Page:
Women in shipping - Cleopatra Doumbia-Henry, president, IMO World Maritime University
When asked to pick a career highlight Dr Cleopatra Doumbia-Henry’s response comes fast and assured: developing the Maritime Labour Convention (MLC), 2006, is “one of the most important things I’ve done in my life”.
A barrister at law and a solicitor, she has been a lecturer in law at the University of the West Indies, worked with the Iran-US Claims Tribunal in The Hague and served for over 29 years as a senior lawyer and in several management positions at the International Labour Organization (ILO) in Switzerland. She has published on subjects including the carriage of dangerous goods by sea, environmental law, and international trade, and currently holds the role of president at the International Maritime Organization’s (IMO’s) World Maritime University (WMU) in Malmo, Sweden.
As director for the ILO’s International Labour Standards Department, she was instrumental in the six-year development of the 2006 MLC. It came into force in August 2013 and established minimum working and living standards for all seafarers on ships that ratify the convention. To date, 83 ILO member states have ratified it and are responsible for regulating conditions for seafarers on more than 90% of the world’s gross tonnage of ships.
Widespread support for adoption and ratification of the MLC, 2006, was aided by Doumbia-Henry’s work developing the convention with a special tripartite committee made up of governments, shipowners', and seafarers' workers organisations.
“My role was to prepare the relevant documents, support the process and discussions, and ensure that the tripartite constituents had all the information and time they needed to reach consensus on all issues. The most important factors for me were engagement and buy-in on all the issues, find innovative solutions to address challenges, considering that the ultimate objectives were a level playing field for shipowners and decent work for seafarers.
“The process was intense – frustrating at times – exhausting, and exhilarating. There is no doubt in my mind that it was probably one of the best international exercises in creating ownership as we had to have buy in from everyone.”
With 16 international meetings held over a period of five years from 2000 to 2006, 68 individual maritime labour instruments adopted since 1920 on maritime labour law were consolidated and updated into one single instrument.
However, Doumbia-Henry stressed that for it to succeed the convention must be translated from law in books into law in action. This sizable task is one she said that the ILO can play, particularly with its body of independent legal experts – the ILO Committee of Experts, who has a mandate to check compliance and see how countries are implementing the convention in law and in practice.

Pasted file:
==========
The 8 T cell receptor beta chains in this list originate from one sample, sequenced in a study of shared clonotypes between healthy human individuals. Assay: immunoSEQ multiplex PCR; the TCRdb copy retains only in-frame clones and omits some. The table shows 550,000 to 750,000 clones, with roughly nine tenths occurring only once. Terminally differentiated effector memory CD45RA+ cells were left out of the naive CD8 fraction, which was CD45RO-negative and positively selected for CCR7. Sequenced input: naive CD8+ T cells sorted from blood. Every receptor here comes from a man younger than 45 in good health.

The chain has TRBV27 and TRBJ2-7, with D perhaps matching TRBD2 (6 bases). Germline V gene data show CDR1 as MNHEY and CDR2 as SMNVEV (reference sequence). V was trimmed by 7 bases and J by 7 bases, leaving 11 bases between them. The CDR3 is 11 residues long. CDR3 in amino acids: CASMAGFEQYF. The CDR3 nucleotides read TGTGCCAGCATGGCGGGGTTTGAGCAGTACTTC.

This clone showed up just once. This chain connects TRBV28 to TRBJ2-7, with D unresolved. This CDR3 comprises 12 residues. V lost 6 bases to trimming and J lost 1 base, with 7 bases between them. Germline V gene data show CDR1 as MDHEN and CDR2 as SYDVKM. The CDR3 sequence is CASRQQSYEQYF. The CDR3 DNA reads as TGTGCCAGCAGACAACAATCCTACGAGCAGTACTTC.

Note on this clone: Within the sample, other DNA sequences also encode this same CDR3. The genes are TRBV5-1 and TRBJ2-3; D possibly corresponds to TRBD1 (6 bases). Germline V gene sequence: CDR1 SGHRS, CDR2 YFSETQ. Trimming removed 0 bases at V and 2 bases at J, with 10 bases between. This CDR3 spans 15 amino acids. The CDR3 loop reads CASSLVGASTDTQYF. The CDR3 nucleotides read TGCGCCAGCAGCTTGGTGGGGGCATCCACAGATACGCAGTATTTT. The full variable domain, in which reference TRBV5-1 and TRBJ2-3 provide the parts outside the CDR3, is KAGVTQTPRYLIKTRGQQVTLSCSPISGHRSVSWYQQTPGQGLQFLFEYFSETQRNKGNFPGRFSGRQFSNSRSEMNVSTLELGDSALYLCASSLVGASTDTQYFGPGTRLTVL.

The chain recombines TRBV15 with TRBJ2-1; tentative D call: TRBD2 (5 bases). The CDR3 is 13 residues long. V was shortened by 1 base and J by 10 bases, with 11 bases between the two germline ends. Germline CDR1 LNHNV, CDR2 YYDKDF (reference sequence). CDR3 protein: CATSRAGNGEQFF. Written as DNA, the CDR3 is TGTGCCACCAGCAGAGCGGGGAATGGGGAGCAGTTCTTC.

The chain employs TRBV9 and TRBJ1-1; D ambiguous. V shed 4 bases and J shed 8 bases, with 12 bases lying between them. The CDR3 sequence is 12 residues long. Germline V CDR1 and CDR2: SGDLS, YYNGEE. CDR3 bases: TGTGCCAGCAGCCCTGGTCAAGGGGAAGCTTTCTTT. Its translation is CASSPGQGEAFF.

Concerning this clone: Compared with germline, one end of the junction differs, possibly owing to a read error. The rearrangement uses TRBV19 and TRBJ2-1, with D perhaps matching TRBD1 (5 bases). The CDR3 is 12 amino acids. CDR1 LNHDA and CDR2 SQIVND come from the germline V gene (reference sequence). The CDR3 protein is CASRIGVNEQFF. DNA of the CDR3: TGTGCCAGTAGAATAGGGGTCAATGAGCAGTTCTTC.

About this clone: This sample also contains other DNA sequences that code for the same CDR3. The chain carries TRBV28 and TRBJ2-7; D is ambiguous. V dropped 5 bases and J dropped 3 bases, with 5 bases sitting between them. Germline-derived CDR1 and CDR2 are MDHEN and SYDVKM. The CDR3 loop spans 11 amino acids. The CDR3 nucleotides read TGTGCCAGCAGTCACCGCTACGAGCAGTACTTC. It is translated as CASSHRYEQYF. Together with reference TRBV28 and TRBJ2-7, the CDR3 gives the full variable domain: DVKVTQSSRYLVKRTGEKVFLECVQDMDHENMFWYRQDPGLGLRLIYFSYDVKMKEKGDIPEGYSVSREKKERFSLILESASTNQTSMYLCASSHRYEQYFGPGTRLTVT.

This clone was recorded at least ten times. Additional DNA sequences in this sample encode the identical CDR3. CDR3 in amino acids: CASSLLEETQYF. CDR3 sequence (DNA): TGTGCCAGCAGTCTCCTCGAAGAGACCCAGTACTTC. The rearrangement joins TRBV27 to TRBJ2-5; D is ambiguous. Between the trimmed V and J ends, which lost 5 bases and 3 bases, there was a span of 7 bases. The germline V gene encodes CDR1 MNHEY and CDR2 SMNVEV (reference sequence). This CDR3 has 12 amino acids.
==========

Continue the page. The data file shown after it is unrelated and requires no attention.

“Countries that ratify the MLC, 2006, including the amendments adopted in 2014 and 2016, just as with STWC and SOLAS, must have a legal framework in place and they are required to implement it in order to allow shipowners to meet the requirements by adapting their policies. It is very important that this happens so that flag states and shipowners can demonstrate compliance with the convention, particularly when ships enter the ports of countries where port state control comes into play.”
Three years into her role as president of the WMU, Doumbia-Henry has embedded the MLC 2006 into the universities curriculum to ensure graduates understand and are able to implement it in their leadership roles they will move on to around the globe.
She hopes the image of a more ethically-minded industry will appeal to younger generations, as well as her efforts to tackle the gender imbalance in shipping. “We need change the mind-set of the entire industry about the role that women can play and should play and we still need to attract women to the industry,” stressed Doumbia-Henry.
For WMU’s part, they are working towards a gender balance at the highest levels of its faculty. During Doumbia-Henry’s presidency, the number of female staff has increased from 32% to 47%, and its student intake has also increased from 21% in 2015 to 36.6% in 2017. Under her leadership, WMU has prepared a global strategy with the IMO to strengthen the effects of women in the maritime industry. It is hoped that this will enable maritime companies to put in place policies to provide better gender balance in the industry. She added that organisations like WISTA are doing a “solid and valuable job in promoting women in the industry”.
Doumbia-Henry is hopeful that with quality education and taking the United Nation’s sustainable development goal “to achieve gender equality and empower all women and girls” as a challenge that it will help to set the bar high and show shipping is serious about making a change.
“We have to do more. Everyone has a role to play in every single part of the industry, complex and broad that it is, making sure that it demonstrates that we can make gender equality through quality education and it is a goal that is achievable, implementable, and measurable.”